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Women Getting Science Ph.D.s Still Face Gender Barriers

KQED Science | May 18, 2015 | 1 Comment

Women Getting Science Ph.D.s Still Face Gender Barriers

Women in science say the problem doesn't stem from women making choices between career and family -- it's plain, old-fashioned sex discrimination.

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<a href=http://www.kqed.org/news/story/2015/05/07/162371/california_prepares_for_difficult_fire_season_amid_drought?source=npr&category=science target=_blank >California Prepares For Difficult Fire Season Amid Drought</a>

KQED News | May 7, 2015

California Prepares For Difficult Fire Season Amid Drought

Fires are more dangerous when vegetation is dry, and water sources may be more difficult to find.

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‘Aggressive’ New Drought Rules for California: Now Comes the Hard Part

KQED Science | May 6, 2015 | 6 Comments

‘Aggressive’ New Drought Rules for California: Now Comes the Hard Part

State officials officially hand the ball to local water agencies to squeeze 25 percent more water savings out of their customers. And ultimately, it is up to those customers to respond -- or not.

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State Passes Historic Water Conservation Rules

KQED Science | May 4, 2015 | 5 Comments

State Passes Historic Water Conservation Rules

The state-mandated water conservation "tiers" assigned to local water agencies don't tell the whole story. Some cities are already there, some have a lot more work to do.

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Governor Brown’s New Climate Offensive in Five Jerryesque Quotes

KQED Science | April 30, 2015 | 1 Comment

Governor Brown’s New Climate Offensive in Five Jerryesque Quotes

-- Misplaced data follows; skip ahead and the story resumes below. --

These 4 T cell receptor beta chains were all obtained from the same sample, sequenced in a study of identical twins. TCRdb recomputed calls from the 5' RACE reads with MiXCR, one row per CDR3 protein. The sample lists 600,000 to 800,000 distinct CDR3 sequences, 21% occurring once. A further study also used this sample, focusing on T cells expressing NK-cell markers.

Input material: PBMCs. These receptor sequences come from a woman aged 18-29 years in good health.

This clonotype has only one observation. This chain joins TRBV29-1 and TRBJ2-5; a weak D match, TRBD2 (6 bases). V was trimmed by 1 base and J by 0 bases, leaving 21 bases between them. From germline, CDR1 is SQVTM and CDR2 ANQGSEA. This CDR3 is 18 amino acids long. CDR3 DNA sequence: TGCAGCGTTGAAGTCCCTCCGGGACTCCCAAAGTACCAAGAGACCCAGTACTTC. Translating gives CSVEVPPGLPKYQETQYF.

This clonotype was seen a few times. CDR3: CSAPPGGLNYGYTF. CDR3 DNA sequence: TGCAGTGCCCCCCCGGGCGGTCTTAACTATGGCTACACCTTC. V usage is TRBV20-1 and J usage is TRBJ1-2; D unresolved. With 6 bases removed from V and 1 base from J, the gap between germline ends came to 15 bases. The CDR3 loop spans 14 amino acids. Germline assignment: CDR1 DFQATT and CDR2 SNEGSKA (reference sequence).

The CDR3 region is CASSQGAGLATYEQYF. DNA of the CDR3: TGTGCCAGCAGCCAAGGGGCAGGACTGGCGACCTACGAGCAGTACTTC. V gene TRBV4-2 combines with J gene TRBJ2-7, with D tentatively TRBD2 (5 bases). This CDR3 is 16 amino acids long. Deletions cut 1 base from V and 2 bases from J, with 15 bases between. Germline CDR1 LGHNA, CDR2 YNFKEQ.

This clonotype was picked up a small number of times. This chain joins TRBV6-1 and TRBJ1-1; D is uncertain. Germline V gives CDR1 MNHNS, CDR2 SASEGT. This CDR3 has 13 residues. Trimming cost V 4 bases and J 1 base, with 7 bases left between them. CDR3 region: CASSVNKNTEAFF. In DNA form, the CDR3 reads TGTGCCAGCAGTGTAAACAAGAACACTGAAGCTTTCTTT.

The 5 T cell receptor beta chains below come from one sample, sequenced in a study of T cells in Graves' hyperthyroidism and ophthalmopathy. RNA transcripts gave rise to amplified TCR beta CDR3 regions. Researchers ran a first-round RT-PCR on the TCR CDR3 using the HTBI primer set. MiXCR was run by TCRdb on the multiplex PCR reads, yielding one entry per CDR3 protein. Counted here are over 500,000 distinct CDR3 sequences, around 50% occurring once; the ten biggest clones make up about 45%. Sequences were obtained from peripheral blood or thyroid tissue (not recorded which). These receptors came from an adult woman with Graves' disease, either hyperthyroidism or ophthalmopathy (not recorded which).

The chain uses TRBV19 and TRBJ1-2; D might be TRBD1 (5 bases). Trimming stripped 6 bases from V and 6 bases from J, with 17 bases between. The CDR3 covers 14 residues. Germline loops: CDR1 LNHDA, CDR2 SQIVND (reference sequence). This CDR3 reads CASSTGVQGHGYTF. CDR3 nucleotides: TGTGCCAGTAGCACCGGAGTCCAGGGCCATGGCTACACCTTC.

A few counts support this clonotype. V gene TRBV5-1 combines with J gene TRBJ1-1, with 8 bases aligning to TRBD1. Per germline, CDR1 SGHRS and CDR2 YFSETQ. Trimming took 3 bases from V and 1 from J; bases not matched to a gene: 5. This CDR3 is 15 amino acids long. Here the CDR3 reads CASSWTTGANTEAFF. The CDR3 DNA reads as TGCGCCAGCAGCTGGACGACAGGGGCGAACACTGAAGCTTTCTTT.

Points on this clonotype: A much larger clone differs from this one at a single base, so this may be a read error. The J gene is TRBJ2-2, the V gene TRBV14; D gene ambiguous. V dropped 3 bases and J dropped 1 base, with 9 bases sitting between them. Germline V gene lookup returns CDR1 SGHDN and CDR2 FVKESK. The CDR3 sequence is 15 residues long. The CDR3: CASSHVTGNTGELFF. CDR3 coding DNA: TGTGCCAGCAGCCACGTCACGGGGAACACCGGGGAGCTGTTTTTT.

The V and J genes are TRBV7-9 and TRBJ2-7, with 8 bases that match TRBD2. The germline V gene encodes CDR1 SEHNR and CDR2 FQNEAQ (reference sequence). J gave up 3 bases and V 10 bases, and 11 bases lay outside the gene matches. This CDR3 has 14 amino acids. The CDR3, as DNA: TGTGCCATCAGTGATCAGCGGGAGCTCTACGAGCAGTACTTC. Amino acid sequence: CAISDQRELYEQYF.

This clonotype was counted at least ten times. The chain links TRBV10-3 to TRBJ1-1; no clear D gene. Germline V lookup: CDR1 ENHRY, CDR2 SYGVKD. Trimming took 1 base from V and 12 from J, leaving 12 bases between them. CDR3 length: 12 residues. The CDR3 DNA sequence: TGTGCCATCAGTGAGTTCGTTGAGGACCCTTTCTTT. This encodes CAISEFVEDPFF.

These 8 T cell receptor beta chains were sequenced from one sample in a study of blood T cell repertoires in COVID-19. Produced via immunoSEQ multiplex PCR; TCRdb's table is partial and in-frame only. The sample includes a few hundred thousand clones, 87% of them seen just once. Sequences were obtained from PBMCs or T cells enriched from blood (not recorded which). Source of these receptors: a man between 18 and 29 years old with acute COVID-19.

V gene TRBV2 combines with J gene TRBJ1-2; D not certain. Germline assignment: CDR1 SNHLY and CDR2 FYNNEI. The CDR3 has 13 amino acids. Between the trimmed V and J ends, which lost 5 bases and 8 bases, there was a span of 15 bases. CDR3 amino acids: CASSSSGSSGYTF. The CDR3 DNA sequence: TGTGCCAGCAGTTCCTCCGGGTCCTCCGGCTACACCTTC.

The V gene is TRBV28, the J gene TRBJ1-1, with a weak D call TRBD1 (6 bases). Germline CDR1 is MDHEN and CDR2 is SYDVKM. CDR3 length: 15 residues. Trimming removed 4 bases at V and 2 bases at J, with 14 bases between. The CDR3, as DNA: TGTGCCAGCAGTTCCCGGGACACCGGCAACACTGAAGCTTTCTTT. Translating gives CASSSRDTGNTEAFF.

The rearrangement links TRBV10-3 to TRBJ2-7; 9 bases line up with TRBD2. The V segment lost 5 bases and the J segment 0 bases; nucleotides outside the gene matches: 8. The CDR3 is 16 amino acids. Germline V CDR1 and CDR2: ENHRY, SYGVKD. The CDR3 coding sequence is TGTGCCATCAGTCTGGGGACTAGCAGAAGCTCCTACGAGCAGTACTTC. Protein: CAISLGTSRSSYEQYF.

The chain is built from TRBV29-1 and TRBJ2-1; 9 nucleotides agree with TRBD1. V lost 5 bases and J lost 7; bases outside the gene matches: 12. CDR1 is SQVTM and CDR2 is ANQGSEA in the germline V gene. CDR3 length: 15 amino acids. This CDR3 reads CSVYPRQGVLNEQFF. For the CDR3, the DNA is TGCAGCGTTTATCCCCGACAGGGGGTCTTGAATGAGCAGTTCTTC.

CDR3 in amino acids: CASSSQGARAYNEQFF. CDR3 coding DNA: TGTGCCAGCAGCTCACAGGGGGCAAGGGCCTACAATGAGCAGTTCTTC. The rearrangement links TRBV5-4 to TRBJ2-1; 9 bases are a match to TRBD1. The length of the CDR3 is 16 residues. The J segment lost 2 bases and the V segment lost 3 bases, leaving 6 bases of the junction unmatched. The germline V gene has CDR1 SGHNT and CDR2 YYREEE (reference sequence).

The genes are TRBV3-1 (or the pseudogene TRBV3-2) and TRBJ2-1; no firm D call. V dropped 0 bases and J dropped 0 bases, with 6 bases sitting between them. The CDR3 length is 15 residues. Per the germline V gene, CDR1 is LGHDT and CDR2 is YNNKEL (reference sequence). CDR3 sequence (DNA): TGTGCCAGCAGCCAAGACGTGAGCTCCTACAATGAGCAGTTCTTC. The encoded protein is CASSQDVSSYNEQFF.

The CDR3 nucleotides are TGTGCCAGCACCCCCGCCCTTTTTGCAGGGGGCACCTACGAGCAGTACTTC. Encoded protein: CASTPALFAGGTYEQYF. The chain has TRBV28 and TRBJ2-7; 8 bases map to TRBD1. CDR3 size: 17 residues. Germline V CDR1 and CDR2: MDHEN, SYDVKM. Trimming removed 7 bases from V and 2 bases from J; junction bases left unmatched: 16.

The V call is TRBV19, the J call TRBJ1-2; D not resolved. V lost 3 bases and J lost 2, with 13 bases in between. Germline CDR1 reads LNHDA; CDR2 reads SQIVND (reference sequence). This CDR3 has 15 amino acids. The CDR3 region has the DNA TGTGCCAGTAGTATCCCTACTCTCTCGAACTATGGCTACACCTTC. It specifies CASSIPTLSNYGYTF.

In promoting his new greenhouse gas reduction targets, the governor invokes World War II, climate-change deniers in Washington, and the recycled toilet water in our future.

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Amid California’s Drought, Should Cemeteries Stay Green?

KQED Science | April 27, 2015 | 1 Comment

Amid California’s Drought, Should Cemeteries Stay Green?

New drought restrictions are prompting cemetery managers to look at the water they use to keep lawns green. Some worry that for family members who visit this summer, parched grass might feel like insult on top of loss.

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The Bay Area: Ground Zero for Earth Day?

KQED Science | April 22, 2015 | 0 Comments

The Bay Area: Ground Zero for Earth Day?

The first Earth Day started a movement, rocked the government and created a generation of environmental leaders. In the Bay Area, it injected new energy into an environmental tradition that began with John Muir.

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When City Codes Clash With State Water Rules, Confusion Reigns

KQED Science | April 22, 2015 | 4 Comments

When City Codes Clash With State Water Rules, Confusion Reigns

Esthetics and water conservation clash as California cities find their own laws at odds with the governor's water reduction mandates.

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Celebrate Earth Day at John Muir Family Home

KQED Science | April 16, 2015 | 2 Comments

Celebrate Earth Day at John Muir Family Home

The Muir home in Martinez is a National Historic Site, and there will be live music, free activities, and a silent auction Saturday, April 18. You can also tour the home and walk the famous orchards.

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Alien Life Might Live in Our Own Solar System

KQED Science | April 13, 2015 | 0 Comments

Alien Life Might Live in Our Own Solar System

NASA's top scientist says she thinks evidence of life beyond Earth will turn up in the next couple of decades. Why so optimistic? Scientists have been discovering liquid water all around the solar system, and even though life on other planets might look different than it does here on Earth, scientists bet liquid water will be essential.